Your company’s travel policy is a necessary document that helps to prioritize your employees, create a healthy work environment, and support your travel budget. But in the face of a global pandemic, how do you rewrite that policy to reflect the current travel circumstances and still have a positive impact on your company? BlueOrange Travel, an experienced and New York City-based agent, offers these suggestions to your current, essential business travel policy so you can ensure that you maintain the balance between employee health and your company’s expenses. Whether these updates to your travel policy are temporary or permanent, the changes can show your employees that their safety is your primary concern.
Make These 5 Essential Business Travel Policy Changes for COVID-19
1. Confirm that Travel is Essential
Employers should first confirm that travel is both necessary to the work that employees are doing and that the work falls under the categories of infrastructure that are allowed to operate. This might include some research into the relevant requirements and restrictions in the state and country where employees intend to go to be sure the work is essential there too.
2. Make Travel Optional
Consider your employees’ needs by making travel optional. Some of you workers may be uncomfortable traveling during the pandemic, whether they are at a higher risk of contracting COVID themselves or if they live with someone who is more susceptible. Making travel optional, requiring advance managerial approval, and documenting that the employee is traveling voluntarily is one way to protect both your company and the employee.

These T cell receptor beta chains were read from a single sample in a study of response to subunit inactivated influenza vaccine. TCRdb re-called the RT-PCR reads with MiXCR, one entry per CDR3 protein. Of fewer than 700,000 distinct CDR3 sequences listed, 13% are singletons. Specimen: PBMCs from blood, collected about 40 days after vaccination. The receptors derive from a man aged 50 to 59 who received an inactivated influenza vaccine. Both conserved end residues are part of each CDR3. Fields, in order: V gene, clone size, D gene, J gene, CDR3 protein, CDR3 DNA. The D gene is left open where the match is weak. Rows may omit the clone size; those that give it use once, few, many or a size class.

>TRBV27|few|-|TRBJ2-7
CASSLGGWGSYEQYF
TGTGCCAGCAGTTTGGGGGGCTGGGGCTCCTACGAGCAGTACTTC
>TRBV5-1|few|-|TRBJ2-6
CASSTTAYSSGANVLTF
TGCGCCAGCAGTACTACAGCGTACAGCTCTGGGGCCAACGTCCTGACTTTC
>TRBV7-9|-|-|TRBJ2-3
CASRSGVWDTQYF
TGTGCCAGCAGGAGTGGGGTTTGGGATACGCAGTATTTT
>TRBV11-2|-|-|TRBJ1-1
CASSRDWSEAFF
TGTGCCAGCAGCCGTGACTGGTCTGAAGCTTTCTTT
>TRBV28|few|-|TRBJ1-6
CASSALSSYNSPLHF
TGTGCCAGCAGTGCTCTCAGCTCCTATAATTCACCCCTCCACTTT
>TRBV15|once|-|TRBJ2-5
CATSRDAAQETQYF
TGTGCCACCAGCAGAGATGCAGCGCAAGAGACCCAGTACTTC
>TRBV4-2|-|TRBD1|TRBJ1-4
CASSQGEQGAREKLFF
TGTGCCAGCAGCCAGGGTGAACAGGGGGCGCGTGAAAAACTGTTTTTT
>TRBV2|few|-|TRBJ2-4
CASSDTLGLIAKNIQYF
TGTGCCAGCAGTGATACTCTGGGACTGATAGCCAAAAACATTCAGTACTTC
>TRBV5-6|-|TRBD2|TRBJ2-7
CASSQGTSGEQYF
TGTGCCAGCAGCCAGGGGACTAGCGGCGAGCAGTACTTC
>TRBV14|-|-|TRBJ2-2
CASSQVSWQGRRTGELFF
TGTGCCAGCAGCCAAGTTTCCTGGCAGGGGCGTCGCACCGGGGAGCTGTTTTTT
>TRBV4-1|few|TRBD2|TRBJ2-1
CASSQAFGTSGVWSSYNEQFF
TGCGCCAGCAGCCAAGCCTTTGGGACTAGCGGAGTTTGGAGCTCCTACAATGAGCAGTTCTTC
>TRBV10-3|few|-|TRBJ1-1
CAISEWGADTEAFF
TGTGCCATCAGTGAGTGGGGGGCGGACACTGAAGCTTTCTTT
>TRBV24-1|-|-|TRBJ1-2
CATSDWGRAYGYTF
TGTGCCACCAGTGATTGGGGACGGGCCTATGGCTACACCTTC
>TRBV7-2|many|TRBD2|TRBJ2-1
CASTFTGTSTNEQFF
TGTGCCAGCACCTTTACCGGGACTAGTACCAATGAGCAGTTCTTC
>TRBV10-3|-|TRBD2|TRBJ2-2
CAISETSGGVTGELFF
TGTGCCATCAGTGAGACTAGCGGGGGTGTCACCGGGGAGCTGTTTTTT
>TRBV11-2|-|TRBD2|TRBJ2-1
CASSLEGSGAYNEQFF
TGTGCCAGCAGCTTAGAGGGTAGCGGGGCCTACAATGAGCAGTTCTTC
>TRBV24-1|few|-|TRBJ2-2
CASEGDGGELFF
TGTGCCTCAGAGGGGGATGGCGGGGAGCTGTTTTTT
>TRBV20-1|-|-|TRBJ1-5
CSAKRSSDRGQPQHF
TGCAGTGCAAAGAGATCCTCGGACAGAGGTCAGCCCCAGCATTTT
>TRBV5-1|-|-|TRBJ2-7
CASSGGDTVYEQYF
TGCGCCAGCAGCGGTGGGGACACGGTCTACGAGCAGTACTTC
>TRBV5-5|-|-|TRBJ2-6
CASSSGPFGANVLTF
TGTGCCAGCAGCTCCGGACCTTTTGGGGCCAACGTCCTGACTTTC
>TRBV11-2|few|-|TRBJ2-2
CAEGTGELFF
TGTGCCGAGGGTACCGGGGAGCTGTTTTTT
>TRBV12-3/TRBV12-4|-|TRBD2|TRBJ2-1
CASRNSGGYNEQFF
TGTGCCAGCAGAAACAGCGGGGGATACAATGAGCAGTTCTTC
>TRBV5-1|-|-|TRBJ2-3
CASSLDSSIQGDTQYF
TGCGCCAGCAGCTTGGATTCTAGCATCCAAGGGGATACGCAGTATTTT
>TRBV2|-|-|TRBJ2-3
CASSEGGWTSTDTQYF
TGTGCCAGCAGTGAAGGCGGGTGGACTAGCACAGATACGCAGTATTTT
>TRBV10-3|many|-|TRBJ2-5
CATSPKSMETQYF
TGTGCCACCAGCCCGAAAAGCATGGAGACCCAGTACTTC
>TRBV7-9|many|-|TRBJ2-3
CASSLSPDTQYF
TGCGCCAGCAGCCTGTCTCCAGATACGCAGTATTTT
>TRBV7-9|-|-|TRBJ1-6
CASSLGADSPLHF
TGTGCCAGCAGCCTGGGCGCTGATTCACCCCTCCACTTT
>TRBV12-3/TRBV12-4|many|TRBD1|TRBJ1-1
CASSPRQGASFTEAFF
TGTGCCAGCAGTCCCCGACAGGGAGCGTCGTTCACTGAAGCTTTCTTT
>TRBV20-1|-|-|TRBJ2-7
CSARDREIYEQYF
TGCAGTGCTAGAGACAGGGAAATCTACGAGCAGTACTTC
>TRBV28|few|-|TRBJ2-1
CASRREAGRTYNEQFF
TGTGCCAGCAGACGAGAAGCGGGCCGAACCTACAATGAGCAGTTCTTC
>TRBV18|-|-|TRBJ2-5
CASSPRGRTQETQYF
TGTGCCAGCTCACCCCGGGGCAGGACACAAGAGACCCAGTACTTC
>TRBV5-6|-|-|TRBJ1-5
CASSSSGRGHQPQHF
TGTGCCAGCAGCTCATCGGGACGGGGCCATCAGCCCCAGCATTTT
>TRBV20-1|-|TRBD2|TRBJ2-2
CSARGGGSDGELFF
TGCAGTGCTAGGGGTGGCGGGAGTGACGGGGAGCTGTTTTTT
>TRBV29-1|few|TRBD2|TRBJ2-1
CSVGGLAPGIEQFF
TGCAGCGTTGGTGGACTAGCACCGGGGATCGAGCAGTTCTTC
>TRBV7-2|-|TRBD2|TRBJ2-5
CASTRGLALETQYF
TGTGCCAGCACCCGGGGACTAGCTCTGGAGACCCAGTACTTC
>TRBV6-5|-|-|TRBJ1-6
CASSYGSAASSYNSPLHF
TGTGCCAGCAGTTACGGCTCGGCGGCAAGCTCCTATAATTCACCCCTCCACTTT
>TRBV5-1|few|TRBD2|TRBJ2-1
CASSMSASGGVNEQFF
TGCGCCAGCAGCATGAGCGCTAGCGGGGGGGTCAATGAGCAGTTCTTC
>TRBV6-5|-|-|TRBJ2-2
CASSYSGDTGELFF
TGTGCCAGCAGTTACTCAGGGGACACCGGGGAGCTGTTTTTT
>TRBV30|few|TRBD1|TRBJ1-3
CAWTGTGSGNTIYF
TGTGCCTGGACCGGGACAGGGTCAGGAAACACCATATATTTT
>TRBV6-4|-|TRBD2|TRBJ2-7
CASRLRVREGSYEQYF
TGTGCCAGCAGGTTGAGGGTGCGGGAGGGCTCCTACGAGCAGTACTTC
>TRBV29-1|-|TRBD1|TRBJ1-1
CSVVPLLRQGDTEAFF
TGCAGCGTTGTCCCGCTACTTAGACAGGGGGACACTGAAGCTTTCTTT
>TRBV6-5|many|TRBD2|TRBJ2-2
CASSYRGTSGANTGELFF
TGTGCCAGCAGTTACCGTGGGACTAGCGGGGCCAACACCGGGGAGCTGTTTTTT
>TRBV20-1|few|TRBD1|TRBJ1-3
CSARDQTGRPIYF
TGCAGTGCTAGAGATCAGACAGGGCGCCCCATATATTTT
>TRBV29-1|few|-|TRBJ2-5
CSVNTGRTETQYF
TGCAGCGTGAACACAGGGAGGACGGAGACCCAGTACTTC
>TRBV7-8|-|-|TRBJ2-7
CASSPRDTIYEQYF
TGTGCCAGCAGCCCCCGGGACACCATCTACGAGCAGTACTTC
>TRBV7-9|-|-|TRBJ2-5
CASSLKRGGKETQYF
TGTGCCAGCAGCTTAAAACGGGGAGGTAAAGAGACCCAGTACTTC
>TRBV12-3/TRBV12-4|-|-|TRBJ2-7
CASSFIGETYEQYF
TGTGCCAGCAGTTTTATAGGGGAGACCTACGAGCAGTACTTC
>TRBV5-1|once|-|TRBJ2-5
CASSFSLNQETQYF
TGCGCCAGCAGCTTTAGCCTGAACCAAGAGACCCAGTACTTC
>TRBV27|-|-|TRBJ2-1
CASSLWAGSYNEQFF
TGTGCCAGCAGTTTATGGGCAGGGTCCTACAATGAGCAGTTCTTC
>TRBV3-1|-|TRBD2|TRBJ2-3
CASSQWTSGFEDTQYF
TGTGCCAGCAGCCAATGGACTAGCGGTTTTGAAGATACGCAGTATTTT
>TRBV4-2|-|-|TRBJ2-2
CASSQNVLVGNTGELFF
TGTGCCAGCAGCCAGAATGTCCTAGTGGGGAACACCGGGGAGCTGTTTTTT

Companies that require travel may have to defend that requirement and address pandemic-specific concerns. Will workers’ compensation cover the costs if an employee contracts COVID-19 while traveling for work? Is it disability discrimination or failure to accommodate a disability if an employee asks not to travel because of underlying health conditions? Answering these questions can help shape the role of travel in your office.
3. Prohibit Employees with Symptoms from Traveling
It is important that your travel policy set clear expectations for employees who have symptoms of COVID-19. Anyone with any known symptoms is strictly prohibited from traveling and should stay home until they are symptom-free. This could also include guidelines like time off for at least three consecutive days without fever and at least 10 days since the first symptoms occurred. Alternatively, employees who receive a negative test result post-recovery may resume their regular, in-person role in the company.
4. Provide Personal Protective Equipment (PPE)
If an employee does travel, a good travel policy will outline who is responsible for providing facemasks, hand sanitizer, gloves, and other necessary equipment for the employee. If the company doesn’t provide the essential PPE, then will the employee be reimbursed for providing it themselves? This needs to be clear for both the company and the employee to ensure full protection and future disagreements.
5. Consider Additional Precautions When Returning from Travel
Are employees who return from business travel welcome back into the office to interact with other colleagues immediately? Or should they work remotely for an extended period of time to ensure the office doesn’t become infected? This isolation might be an important safety precaution if the workers in the office are at higher risk because of age or underlying conditions. If working remotely isn’t an option, then proof of a negative COVID-19 test could be a good alternative.
Business travel is more complicated during the time of COVID, but updating your essential business travel policy during the pandemic can help to protect your employees and company. Reach out to BlueOrange Travel to help plan your business’s essential travel right now and into the future.